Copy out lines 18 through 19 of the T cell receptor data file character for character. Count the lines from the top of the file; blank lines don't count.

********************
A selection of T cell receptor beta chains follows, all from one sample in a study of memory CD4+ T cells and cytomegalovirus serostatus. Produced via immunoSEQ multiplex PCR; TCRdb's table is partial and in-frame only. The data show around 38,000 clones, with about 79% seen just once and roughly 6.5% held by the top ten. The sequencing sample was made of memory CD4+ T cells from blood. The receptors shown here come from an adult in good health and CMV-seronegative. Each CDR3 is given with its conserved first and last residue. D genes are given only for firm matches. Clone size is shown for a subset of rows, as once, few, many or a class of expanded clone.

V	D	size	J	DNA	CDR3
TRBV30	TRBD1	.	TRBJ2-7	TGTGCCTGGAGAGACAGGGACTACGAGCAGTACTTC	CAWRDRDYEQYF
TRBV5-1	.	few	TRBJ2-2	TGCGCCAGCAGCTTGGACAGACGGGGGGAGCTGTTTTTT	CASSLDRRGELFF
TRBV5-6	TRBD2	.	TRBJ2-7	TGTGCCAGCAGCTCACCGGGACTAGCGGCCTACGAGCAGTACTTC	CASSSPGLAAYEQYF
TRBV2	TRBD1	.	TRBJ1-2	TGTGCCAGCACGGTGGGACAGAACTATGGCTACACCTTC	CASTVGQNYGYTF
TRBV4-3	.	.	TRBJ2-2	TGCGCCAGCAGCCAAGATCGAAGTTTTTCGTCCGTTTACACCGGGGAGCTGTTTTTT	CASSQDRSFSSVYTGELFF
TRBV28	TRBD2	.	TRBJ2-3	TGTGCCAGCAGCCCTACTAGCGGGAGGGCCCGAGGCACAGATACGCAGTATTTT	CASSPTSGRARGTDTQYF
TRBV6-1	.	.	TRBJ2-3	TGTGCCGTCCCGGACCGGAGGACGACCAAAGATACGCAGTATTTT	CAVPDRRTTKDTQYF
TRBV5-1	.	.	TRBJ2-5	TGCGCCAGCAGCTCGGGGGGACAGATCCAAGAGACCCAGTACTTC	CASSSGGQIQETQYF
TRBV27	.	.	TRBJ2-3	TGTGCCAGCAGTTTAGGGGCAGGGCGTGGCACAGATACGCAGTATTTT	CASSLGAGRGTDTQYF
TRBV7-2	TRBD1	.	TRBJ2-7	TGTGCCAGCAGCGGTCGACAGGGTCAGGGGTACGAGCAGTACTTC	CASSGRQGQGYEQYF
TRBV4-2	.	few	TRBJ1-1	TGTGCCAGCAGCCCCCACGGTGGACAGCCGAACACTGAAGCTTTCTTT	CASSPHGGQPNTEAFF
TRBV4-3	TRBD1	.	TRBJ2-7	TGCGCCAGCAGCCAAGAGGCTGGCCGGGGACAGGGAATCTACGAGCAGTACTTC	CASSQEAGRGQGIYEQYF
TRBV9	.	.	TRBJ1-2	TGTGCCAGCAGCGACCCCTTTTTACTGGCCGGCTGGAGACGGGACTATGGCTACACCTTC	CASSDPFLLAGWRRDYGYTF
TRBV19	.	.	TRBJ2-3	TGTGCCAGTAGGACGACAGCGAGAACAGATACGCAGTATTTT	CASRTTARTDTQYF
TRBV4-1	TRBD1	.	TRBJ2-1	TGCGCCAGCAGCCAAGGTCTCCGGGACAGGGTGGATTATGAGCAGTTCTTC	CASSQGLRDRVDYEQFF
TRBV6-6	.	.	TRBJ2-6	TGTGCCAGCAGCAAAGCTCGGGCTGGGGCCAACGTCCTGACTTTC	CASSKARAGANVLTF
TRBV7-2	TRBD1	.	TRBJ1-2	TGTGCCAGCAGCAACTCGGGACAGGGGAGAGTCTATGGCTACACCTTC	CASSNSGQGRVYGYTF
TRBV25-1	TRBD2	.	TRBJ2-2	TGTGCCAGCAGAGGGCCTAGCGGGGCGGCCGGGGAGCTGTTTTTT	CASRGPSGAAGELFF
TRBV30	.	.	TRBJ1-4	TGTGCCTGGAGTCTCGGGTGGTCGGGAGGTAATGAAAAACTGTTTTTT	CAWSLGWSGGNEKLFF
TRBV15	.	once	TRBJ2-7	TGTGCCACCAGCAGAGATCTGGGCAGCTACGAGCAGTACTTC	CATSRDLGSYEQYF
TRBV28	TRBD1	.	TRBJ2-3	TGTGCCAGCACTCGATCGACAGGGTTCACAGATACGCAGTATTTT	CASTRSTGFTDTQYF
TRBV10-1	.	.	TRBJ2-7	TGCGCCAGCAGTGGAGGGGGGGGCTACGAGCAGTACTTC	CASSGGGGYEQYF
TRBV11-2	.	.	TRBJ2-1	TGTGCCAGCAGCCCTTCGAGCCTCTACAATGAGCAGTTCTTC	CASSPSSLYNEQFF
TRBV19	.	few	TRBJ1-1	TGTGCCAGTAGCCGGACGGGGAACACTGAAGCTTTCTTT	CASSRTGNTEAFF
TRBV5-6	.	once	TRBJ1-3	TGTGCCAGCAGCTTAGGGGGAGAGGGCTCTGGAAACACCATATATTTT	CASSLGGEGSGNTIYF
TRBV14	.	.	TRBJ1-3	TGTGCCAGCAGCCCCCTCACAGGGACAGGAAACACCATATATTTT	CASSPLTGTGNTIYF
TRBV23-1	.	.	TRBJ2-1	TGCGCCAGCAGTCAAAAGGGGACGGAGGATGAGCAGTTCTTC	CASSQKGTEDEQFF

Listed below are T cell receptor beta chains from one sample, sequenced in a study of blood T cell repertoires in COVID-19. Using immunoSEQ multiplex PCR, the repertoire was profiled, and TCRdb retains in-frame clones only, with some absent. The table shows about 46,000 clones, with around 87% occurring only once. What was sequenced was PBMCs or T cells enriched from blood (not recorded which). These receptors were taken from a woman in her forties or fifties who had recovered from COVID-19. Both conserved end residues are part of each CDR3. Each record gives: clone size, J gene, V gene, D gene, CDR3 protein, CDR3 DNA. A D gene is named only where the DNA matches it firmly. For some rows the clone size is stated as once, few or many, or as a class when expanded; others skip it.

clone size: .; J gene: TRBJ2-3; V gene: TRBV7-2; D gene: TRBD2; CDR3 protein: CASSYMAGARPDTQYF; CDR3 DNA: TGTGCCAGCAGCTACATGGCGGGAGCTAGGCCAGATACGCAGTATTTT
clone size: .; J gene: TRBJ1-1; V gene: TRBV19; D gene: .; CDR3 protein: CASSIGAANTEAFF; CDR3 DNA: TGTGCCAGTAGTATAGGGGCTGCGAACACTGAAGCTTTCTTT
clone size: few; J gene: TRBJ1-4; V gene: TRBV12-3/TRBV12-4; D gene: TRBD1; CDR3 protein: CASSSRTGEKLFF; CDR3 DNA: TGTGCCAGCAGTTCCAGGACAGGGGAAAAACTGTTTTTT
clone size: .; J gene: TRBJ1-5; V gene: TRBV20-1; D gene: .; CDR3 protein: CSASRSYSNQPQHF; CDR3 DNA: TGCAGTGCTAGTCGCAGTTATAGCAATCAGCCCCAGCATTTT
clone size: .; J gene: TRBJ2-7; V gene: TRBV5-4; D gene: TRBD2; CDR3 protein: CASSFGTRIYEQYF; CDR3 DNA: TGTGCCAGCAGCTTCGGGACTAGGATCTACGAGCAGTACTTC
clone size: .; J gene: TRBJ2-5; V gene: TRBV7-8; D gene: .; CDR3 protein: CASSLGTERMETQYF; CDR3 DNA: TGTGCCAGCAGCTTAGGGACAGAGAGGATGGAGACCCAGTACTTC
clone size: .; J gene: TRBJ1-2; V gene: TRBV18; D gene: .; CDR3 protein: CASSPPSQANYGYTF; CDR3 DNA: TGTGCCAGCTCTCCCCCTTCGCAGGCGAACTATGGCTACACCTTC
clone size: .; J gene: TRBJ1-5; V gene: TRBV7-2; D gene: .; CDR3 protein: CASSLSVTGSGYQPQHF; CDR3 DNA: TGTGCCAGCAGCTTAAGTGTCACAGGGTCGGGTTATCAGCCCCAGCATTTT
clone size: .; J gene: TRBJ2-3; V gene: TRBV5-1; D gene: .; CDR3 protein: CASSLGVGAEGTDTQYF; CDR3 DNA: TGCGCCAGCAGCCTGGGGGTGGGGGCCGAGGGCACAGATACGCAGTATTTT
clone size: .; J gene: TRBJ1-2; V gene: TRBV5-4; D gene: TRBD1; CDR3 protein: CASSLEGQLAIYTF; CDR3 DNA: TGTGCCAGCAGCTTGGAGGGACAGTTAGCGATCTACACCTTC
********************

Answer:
TRBV6-6	.	.	TRBJ2-6	TGTGCCAGCAGCAAAGCTCGGGCTGGGGCCAACGTCCTGACTTTC	CASSKARAGANVLTF
TRBV7-2	TRBD1	.	TRBJ1-2	TGTGCCAGCAGCAACTCGGGACAGGGGAGAGTCTATGGCTACACCTTC	CASSNSGQGRVYGYTF